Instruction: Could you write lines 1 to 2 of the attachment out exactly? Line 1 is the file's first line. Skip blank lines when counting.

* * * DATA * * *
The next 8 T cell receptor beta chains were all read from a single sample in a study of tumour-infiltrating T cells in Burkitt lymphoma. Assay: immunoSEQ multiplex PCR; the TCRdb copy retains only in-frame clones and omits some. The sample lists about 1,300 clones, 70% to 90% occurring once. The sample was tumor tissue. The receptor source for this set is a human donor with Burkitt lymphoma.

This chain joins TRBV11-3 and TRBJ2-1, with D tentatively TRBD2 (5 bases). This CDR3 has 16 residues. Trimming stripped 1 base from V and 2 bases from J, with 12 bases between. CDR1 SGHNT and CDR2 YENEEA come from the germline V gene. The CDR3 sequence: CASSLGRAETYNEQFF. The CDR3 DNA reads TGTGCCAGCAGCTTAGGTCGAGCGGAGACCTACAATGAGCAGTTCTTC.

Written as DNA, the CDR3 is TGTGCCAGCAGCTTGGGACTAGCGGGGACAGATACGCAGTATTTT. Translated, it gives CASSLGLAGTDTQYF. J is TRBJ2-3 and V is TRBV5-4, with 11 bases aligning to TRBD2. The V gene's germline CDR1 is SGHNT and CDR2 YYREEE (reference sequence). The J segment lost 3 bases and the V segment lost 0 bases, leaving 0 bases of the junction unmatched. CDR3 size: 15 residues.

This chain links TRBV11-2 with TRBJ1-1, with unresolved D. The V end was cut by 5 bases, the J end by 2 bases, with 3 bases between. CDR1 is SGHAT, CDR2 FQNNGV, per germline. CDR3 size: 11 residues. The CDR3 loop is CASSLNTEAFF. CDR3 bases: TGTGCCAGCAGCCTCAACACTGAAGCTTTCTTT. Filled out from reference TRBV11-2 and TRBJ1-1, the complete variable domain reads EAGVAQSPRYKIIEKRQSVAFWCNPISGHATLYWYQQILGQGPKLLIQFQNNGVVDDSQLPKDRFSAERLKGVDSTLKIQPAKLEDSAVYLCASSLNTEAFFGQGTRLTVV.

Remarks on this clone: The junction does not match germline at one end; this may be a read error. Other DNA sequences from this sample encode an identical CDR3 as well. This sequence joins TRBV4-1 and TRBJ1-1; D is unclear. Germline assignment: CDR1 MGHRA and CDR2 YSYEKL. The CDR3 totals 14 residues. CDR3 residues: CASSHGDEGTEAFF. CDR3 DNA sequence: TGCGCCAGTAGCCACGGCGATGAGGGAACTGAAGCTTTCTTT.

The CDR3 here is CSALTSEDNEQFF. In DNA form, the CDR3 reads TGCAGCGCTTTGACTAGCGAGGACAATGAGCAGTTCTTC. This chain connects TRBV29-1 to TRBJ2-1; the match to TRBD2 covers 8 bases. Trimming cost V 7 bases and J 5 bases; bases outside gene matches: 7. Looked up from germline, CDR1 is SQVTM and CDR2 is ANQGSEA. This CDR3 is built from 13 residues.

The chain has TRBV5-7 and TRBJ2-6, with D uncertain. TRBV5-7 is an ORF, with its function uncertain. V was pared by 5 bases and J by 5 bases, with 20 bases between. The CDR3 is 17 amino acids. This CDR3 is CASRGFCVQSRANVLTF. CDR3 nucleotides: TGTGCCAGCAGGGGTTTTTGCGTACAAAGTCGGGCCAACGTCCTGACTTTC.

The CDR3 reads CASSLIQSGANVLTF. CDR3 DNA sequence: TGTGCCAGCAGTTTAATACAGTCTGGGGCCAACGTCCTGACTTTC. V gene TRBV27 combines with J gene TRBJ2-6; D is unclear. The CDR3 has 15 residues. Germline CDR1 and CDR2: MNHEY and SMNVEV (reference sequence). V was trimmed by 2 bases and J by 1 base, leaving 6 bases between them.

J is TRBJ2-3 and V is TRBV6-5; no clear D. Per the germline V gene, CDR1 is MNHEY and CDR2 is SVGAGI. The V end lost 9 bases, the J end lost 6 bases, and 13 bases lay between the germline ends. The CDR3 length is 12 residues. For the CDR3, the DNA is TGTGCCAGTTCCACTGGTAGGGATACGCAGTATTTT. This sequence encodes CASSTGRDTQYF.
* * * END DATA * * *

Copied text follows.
The next 8 T cell receptor beta chains were all read from a single sample in a study of tumour-infiltrating T cells in Burkitt lymphoma. Assay: immunoSEQ multiplex PCR; the TCRdb copy retains only in-frame clones and omits some. The sample lists about 1,300 clones, 70% to 90% occurring once. The sample was tumor tissue. The receptor source for this set is a human donor with Burkitt lymphoma.

This chain joins TRBV11-3 and TRBJ2-1, with D tentatively TRBD2 (5 bases). This CDR3 has 16 residues. Trimming stripped 1 base from V and 2 bases from J, with 12 bases between. CDR1 SGHNT and CDR2 YENEEA come from the germline V gene. The CDR3 sequence: CASSLGRAETYNEQFF. The CDR3 DNA reads TGTGCCAGCAGCTTAGGTCGAGCGGAGACCTACAATGAGCAGTTCTTC.